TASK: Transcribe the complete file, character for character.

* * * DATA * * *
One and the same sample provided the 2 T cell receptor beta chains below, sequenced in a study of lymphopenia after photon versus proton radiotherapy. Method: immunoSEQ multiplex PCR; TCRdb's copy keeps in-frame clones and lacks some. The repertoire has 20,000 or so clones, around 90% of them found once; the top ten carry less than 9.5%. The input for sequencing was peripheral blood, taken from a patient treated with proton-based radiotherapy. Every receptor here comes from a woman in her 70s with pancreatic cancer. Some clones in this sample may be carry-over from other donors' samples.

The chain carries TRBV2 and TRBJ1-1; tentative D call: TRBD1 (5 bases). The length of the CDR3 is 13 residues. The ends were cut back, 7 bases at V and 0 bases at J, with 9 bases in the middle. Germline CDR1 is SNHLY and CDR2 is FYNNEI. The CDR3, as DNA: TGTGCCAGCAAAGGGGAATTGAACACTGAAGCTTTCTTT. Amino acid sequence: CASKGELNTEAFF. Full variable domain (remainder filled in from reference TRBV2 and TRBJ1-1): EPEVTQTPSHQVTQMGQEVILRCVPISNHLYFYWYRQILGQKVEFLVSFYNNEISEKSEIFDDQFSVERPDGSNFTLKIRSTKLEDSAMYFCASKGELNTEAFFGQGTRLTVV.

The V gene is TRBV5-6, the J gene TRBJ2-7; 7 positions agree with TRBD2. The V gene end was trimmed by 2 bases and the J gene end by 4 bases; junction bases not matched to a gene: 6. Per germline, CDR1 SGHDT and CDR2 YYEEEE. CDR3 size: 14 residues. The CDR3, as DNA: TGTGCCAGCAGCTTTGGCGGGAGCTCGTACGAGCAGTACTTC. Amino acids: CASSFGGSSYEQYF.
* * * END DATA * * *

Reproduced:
One and the same sample provided the 2 T cell receptor beta chains below, sequenced in a study of lymphopenia after photon versus proton radiotherapy. Method: immunoSEQ multiplex PCR; TCRdb's copy keeps in-frame clones and lacks some. The repertoire has 20,000 or so clones, around 90% of them found once; the top ten carry less than 9.5%. The input for sequencing was peripheral blood, taken from a patient treated with proton-based radiotherapy. Every receptor here comes from a woman in her 70s with pancreatic cancer. Some clones in this sample may be carry-over from other donors' samples.

The chain carries TRBV2 and TRBJ1-1; tentative D call: TRBD1 (5 bases). The length of the CDR3 is 13 residues. The ends were cut back, 7 bases at V and 0 bases at J, with 9 bases in the middle. Germline CDR1 is SNHLY and CDR2 is FYNNEI. The CDR3, as DNA: TGTGCCAGCAAAGGGGAATTGAACACTGAAGCTTTCTTT. Amino acid sequence: CASKGELNTEAFF. Full variable domain (remainder filled in from reference TRBV2 and TRBJ1-1): EPEVTQTPSHQVTQMGQEVILRCVPISNHLYFYWYRQILGQKVEFLVSFYNNEISEKSEIFDDQFSVERPDGSNFTLKIRSTKLEDSAMYFCASKGELNTEAFFGQGTRLTVV.

The V gene is TRBV5-6, the J gene TRBJ2-7; 7 positions agree with TRBD2. The V gene end was trimmed by 2 bases and the J gene end by 4 bases; junction bases not matched to a gene: 6. Per germline, CDR1 SGHDT and CDR2 YYEEEE. CDR3 size: 14 residues. The CDR3, as DNA: TGTGCCAGCAGCTTTGGCGGGAGCTCGTACGAGCAGTACTTC. Amino acids: CASSFGGSSYEQYF.